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Let $$f(x)=\frac{2x+1}{\sin(x)}$$ Find $f'(x).$

I used Quotient Rule
$$\begin {align*}\frac{\sin(x)2-(2x+1)\cos(x)}{\sin^2(x)}\\ =\frac{3-2x\cos(x)}{\sin(x)} \end {align*}$$

Is that right? I don't know how to get the answer. Please help me out, thanks.

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Please check what I edit in your question. –  DonAntonio Jun 3 '12 at 10:38
    
It is true if $x≠kπ$. –  Basil R Jun 3 '12 at 10:39
    
Not even. Take for example $\,x=\pi/4\,$ –  DonAntonio Jun 3 '12 at 10:42
    
@DonAntonio: I took $k\in\mathbb Z$. But I am sorry I did not see he omit one sin($x)$ of denominator. –  Basil R Jun 3 '12 at 10:50
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3 Answers 3

up vote 3 down vote accepted

You seem to have some serious problems with the algebra involved. Part of the problem is failure to use necessary parentheses: the result of applying the quotient rule is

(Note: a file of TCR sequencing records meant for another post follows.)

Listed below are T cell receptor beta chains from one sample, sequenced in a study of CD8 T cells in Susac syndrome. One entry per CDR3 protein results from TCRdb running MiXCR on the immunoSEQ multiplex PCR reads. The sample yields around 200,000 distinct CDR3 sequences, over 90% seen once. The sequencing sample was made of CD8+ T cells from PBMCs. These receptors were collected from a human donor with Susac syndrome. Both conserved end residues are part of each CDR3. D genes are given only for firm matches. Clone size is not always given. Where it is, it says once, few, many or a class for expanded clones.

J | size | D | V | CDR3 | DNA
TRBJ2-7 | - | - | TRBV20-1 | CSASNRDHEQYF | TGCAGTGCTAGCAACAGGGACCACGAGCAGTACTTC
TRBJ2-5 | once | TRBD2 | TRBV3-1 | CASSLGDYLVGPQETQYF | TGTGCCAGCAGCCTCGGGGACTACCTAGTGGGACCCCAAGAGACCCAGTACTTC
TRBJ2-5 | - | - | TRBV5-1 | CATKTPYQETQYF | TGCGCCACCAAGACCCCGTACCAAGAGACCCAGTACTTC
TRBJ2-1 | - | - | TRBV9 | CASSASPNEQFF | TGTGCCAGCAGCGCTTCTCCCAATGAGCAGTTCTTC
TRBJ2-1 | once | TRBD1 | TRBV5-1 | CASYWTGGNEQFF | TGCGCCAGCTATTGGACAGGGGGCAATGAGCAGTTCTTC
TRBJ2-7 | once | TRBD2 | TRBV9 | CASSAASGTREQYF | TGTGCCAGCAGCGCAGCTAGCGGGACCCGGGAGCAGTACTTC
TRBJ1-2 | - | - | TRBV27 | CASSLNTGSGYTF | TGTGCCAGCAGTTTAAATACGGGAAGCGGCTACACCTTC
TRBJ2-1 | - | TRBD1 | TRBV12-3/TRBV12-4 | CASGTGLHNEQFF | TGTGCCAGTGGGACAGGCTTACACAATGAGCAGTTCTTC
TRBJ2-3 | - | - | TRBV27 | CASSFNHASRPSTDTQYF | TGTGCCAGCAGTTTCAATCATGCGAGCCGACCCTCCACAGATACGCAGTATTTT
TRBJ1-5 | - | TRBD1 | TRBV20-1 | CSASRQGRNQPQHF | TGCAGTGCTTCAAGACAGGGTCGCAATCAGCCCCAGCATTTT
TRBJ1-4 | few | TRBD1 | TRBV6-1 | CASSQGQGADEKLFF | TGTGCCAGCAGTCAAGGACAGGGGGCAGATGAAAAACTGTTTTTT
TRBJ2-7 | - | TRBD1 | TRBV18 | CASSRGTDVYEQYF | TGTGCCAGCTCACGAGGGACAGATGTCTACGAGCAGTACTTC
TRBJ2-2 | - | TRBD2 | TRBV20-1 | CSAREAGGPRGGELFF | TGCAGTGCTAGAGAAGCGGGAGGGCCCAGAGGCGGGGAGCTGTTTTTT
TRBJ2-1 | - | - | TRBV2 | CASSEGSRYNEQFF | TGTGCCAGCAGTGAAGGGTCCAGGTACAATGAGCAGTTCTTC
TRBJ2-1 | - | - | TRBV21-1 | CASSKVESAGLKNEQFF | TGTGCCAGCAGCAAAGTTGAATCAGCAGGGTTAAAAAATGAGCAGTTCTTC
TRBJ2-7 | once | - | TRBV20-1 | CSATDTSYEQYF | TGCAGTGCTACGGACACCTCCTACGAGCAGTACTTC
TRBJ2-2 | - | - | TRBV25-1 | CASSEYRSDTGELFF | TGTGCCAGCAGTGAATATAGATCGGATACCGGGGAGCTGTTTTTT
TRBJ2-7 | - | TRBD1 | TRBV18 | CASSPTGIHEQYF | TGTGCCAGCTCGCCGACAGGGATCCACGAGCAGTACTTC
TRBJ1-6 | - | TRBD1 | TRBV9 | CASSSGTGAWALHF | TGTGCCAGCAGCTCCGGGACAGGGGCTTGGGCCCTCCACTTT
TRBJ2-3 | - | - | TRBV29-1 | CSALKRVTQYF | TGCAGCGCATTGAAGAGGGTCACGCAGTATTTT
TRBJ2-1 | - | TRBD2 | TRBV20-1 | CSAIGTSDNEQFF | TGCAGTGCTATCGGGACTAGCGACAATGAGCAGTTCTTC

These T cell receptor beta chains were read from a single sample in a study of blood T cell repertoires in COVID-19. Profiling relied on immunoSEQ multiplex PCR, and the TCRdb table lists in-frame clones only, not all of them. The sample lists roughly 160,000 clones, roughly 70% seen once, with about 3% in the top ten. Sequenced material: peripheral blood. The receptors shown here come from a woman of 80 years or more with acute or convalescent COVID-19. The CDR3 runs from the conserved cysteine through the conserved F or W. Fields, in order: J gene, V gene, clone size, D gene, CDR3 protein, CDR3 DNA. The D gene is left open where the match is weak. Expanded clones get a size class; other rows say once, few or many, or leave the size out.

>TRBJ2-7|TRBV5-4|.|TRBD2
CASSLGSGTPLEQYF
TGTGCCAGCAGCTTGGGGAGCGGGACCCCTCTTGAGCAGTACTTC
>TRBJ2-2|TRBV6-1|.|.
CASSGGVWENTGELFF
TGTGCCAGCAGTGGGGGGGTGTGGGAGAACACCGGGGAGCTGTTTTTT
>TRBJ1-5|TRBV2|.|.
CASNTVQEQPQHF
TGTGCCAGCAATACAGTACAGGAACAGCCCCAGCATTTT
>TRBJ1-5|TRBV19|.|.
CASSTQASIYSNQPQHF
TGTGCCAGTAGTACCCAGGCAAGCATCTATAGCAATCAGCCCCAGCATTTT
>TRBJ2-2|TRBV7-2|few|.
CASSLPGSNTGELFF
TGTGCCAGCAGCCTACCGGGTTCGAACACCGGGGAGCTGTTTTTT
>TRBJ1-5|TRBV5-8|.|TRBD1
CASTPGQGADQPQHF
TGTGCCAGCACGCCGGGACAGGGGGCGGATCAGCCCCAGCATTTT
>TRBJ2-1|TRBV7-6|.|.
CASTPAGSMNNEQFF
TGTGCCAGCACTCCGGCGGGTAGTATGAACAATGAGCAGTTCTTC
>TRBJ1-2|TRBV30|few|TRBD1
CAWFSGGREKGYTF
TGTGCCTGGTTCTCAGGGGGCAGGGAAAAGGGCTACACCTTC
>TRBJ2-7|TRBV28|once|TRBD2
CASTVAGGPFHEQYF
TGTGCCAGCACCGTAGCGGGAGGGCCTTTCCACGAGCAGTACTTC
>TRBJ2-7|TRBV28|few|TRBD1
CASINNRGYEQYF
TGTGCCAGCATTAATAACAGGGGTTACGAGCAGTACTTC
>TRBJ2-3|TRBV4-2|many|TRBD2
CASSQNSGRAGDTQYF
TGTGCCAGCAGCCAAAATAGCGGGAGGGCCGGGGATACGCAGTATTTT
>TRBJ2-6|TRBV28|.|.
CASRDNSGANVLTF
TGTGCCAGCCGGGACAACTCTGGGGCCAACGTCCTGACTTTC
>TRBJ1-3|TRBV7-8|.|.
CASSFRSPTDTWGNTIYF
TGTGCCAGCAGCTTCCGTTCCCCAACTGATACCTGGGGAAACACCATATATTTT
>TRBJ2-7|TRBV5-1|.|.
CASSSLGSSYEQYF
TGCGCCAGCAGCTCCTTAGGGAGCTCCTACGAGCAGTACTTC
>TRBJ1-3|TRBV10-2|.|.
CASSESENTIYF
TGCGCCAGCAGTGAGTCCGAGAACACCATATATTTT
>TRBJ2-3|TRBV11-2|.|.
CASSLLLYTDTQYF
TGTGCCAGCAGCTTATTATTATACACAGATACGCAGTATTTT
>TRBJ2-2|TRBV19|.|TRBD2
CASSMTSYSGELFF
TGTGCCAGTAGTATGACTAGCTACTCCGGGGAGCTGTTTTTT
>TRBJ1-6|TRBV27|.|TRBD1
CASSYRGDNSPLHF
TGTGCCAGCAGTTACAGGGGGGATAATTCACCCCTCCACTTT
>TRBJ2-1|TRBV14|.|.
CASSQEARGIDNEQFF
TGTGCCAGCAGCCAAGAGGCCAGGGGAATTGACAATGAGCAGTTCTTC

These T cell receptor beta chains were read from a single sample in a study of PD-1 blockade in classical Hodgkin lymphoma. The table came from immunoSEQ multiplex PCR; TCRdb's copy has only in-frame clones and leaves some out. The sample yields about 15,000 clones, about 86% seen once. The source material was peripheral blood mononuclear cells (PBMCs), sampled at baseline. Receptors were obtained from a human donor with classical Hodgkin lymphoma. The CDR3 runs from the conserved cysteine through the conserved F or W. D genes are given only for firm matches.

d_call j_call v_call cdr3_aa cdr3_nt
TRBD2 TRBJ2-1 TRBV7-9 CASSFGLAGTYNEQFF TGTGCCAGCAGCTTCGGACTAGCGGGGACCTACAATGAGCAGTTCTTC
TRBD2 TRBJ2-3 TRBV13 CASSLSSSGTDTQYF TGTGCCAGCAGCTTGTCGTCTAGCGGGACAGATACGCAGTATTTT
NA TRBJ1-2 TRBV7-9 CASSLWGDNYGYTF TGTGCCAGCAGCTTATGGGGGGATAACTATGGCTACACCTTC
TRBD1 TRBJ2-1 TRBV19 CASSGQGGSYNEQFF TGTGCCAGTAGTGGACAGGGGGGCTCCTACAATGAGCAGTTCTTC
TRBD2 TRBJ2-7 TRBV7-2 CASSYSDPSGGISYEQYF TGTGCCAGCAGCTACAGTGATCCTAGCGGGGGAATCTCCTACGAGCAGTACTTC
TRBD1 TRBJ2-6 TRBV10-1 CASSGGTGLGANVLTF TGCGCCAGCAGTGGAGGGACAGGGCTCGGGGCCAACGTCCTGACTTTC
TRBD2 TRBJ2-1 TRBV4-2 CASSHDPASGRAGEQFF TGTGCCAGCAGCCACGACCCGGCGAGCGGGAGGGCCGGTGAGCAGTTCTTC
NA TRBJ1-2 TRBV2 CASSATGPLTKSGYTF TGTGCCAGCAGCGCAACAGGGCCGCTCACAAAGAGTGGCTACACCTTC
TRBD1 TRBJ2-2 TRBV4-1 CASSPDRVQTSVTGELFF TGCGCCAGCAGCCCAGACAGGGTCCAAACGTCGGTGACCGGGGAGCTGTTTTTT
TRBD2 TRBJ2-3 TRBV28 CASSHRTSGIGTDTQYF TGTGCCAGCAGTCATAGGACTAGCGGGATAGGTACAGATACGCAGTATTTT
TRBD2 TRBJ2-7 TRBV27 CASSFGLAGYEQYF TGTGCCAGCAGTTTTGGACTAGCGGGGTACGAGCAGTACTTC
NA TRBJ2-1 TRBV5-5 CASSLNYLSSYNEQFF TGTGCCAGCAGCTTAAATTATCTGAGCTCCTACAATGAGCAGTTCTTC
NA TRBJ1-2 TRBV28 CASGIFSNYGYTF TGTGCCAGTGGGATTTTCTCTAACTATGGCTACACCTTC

$$\frac{2\sin x-(2x+1)\cos x}{\sin^2x}\;,$$

where the parentheses around $2x+1$ are absolutely necessary. If you choose to multiply out the numerator, you should get

$$\frac{2\sin x-2x\cos x-\cos x}{\sin^2x}\;.$$

Alternatively, you can split it into two fractions:

$$\begin{align*} \frac{2\sin x-(2x+1)\cos x}{\sin^2x}&=\frac{2\sin x}{\sin^2x}-\frac{(2x+1)\cos x}{\sin^2x}\\\\ &=2\csc x-(2x+1)\cot x\csc x\\\\ &=\csc x\Big(2-(2x+1)\cot x\Big)\;. \end{align*}$$

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You had (or should) $$\frac{2\sin x-2x\cos x-\cos x}{\sin^2x}$$ and this can't possibly equal what you wrote (where does that $\,3\,$ come from?)

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$$f(x)=\frac{2x+1}{\sin(x)}$$

As for the derivative of such a fractional function:

$$f'(x)=\frac{(2x+1)'(\sin x)-(\sin x)'(2x+1)}{\sin^2 x}$$

Simplifying:

$$f'(x)=\frac{2(\sin x)-\cos x(2x+1)}{\sin^2 x}=\frac{2\sin x-2x\cos x-\cos x}{\sin^2 x}=2\csc x-(2x+1) \cot x \csc x$$

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